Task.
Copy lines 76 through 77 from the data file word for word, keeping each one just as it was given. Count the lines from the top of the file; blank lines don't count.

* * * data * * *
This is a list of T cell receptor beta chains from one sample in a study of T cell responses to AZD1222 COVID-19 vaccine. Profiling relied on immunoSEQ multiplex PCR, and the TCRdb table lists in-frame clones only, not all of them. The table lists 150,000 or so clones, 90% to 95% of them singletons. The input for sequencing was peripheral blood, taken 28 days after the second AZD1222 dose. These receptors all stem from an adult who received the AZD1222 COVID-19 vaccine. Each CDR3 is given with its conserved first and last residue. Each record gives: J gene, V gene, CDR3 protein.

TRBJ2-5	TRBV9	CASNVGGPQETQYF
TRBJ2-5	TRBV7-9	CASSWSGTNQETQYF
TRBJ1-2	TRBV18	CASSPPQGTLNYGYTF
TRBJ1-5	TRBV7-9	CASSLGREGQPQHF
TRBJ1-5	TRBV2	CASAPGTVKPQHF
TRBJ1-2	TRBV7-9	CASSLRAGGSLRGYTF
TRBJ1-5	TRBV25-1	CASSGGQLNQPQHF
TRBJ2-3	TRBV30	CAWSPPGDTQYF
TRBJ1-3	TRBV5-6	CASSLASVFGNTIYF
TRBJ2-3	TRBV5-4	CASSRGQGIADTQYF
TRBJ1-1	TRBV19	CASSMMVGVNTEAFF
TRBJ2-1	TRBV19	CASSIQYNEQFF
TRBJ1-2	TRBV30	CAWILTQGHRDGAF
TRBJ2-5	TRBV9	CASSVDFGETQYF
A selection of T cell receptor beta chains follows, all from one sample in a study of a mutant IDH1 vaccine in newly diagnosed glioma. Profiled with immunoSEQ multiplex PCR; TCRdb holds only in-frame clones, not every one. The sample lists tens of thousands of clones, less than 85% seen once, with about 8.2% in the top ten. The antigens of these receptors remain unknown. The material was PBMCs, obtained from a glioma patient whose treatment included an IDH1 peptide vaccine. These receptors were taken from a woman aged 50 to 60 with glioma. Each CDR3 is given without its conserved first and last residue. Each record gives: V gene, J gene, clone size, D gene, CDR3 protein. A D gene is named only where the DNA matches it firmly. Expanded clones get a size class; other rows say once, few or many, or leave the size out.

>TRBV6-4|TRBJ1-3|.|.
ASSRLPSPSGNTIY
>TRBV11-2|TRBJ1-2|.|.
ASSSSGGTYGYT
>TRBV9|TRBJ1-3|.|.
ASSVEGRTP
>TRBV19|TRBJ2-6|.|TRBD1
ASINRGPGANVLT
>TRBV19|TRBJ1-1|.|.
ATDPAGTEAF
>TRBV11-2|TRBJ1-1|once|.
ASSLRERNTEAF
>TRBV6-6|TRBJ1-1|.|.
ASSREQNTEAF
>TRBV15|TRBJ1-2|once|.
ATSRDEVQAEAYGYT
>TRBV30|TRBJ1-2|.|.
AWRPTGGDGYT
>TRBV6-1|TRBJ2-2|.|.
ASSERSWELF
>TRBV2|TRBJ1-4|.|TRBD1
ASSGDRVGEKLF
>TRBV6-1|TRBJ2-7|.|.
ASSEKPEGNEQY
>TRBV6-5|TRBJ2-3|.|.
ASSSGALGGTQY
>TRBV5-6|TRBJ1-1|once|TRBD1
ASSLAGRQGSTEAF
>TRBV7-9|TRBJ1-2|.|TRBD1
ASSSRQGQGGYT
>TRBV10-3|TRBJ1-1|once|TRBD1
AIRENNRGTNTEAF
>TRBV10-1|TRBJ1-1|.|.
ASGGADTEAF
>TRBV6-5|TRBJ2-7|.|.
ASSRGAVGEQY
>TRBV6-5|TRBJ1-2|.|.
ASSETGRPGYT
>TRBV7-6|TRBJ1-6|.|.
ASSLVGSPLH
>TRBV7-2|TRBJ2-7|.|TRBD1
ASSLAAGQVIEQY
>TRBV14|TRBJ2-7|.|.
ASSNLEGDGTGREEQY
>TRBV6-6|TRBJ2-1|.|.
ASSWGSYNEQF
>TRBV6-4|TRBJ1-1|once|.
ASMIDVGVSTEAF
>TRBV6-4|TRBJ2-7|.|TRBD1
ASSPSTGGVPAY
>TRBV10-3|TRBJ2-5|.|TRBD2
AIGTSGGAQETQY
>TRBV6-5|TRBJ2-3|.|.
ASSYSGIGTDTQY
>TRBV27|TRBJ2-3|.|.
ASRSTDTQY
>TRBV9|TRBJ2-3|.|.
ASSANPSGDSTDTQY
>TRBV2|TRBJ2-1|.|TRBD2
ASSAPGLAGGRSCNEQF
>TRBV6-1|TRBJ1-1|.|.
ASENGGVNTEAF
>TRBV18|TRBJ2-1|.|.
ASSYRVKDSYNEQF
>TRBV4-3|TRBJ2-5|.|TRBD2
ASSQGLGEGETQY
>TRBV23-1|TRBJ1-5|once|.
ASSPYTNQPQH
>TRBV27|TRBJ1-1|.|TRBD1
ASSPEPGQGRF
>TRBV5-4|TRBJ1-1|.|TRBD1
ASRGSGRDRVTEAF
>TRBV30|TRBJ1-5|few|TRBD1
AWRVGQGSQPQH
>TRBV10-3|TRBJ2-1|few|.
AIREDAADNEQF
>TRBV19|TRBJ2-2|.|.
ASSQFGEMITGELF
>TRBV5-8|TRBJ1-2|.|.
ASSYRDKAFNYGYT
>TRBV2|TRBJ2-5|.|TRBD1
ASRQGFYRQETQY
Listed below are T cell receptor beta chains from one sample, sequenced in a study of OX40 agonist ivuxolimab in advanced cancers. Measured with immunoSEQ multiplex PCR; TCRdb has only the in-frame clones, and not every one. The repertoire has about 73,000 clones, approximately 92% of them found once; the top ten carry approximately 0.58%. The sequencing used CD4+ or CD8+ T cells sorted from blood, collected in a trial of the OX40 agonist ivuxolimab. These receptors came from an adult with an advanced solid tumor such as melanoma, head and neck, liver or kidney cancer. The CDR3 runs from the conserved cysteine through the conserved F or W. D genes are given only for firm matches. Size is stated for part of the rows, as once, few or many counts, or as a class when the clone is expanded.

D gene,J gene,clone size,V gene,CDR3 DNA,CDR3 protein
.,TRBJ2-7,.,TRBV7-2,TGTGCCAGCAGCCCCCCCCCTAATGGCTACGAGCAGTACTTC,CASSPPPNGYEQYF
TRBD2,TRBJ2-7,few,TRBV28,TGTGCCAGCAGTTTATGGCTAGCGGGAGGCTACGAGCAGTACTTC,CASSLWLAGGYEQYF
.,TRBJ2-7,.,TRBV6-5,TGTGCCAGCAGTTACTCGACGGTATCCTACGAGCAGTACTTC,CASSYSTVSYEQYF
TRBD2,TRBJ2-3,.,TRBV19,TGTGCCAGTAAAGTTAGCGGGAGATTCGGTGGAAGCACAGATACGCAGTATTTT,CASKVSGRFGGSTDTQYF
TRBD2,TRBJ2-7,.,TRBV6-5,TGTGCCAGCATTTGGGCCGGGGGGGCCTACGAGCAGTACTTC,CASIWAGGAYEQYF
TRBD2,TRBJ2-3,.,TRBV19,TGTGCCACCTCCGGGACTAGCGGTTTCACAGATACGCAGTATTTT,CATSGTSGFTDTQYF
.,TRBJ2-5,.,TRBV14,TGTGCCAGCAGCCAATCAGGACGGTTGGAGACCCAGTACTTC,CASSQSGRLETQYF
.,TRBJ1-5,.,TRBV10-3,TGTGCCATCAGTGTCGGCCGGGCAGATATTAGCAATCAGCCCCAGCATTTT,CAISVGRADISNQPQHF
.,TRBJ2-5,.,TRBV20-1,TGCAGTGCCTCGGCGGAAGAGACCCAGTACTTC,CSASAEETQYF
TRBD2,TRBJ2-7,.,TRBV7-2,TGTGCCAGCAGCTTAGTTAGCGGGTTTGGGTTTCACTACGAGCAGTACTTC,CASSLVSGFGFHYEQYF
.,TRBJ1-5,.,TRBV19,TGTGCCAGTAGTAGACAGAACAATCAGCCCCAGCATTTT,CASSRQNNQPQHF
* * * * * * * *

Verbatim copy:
ASSAPGLAGGRSCNEQF
>TRBV6-1|TRBJ1-1|.|.